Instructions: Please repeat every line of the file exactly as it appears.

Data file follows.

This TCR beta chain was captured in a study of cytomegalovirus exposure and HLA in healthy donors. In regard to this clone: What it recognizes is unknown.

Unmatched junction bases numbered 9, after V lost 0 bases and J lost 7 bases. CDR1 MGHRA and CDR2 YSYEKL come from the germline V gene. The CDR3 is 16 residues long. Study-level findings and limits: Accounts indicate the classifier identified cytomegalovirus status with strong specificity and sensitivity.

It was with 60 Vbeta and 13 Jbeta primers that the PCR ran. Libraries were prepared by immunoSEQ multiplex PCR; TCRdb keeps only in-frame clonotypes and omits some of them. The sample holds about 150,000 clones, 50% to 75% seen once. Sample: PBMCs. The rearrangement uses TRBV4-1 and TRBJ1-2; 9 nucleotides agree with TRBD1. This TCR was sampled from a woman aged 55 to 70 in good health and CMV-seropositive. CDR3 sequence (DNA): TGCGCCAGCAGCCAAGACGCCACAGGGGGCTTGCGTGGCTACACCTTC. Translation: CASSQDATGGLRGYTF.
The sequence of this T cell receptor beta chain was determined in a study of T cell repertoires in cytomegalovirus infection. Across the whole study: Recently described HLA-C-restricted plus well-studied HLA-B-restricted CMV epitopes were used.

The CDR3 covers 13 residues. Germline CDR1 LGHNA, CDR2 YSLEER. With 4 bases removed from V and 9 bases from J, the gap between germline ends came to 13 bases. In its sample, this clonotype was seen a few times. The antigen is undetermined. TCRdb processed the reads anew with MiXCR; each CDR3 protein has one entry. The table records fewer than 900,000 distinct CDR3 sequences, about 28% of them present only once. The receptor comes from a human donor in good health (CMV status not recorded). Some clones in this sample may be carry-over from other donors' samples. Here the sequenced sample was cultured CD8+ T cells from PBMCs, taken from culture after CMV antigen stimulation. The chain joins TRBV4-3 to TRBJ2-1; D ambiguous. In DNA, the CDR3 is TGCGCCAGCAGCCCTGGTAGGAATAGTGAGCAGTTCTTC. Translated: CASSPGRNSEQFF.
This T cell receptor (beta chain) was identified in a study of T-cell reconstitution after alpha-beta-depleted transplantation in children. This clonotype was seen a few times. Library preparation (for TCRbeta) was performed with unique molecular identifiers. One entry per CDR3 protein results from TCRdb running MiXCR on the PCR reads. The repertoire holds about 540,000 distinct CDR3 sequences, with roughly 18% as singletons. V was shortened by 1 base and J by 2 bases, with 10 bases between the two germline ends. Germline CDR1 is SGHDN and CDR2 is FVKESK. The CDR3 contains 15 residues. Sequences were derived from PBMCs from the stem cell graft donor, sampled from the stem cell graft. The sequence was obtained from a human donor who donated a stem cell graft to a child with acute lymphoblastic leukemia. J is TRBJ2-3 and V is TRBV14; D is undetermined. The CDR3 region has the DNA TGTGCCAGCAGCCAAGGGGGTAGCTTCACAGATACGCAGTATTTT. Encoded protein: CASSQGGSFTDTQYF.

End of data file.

This TCR beta chain was captured in a study of cytomegalovirus exposure and HLA in healthy donors. In regard to this clone: What it recognizes is unknown.

Unmatched junction bases numbered 9, after V lost 0 bases and J lost 7 bases. CDR1 MGHRA and CDR2 YSYEKL come from the germline V gene. The CDR3 is 16 residues long. Study-level findings and limits: Accounts indicate the classifier identified cytomegalovirus status with strong specificity and sensitivity.

It was with 60 Vbeta and 13 Jbeta primers that the PCR ran. Libraries were prepared by immunoSEQ multiplex PCR; TCRdb keeps only in-frame clonotypes and omits some of them. The sample holds about 150,000 clones, 50% to 75% seen once. Sample: PBMCs. The rearrangement uses TRBV4-1 and TRBJ1-2; 9 nucleotides agree with TRBD1. This TCR was sampled from a woman aged 55 to 70 in good health and CMV-seropositive. CDR3 sequence (DNA): TGCGCCAGCAGCCAAGACGCCACAGGGGGCTTGCGTGGCTACACCTTC. Translation: CASSQDATGGLRGYTF.
The sequence of this T cell receptor beta chain was determined in a study of T cell repertoires in cytomegalovirus infection. Across the whole study: Recently described HLA-C-restricted plus well-studied HLA-B-restricted CMV epitopes were used.

The CDR3 covers 13 residues. Germline CDR1 LGHNA, CDR2 YSLEER. With 4 bases removed from V and 9 bases from J, the gap between germline ends came to 13 bases. In its sample, this clonotype was seen a few times. The antigen is undetermined. TCRdb processed the reads anew with MiXCR; each CDR3 protein has one entry. The table records fewer than 900,000 distinct CDR3 sequences, about 28% of them present only once. The receptor comes from a human donor in good health (CMV status not recorded). Some clones in this sample may be carry-over from other donors' samples. Here the sequenced sample was cultured CD8+ T cells from PBMCs, taken from culture after CMV antigen stimulation. The chain joins TRBV4-3 to TRBJ2-1; D ambiguous. In DNA, the CDR3 is TGCGCCAGCAGCCCTGGTAGGAATAGTGAGCAGTTCTTC. Translated: CASSPGRNSEQFF.
This T cell receptor (beta chain) was identified in a study of T-cell reconstitution after alpha-beta-depleted transplantation in children. This clonotype was seen a few times. Library preparation (for TCRbeta) was performed with unique molecular identifiers. One entry per CDR3 protein results from TCRdb running MiXCR on the PCR reads. The repertoire holds about 540,000 distinct CDR3 sequences, with roughly 18% as singletons. V was shortened by 1 base and J by 2 bases, with 10 bases between the two germline ends. Germline CDR1 is SGHDN and CDR2 is FVKESK. The CDR3 contains 15 residues. Sequences were derived from PBMCs from the stem cell graft donor, sampled from the stem cell graft. The sequence was obtained from a human donor who donated a stem cell graft to a child with acute lymphoblastic leukemia. J is TRBJ2-3 and V is TRBV14; D is undetermined. The CDR3 region has the DNA TGTGCCAGCAGCCAAGGGGGTAGCTTCACAGATACGCAGTATTTT. Encoded protein: CASSQGGSFTDTQYF.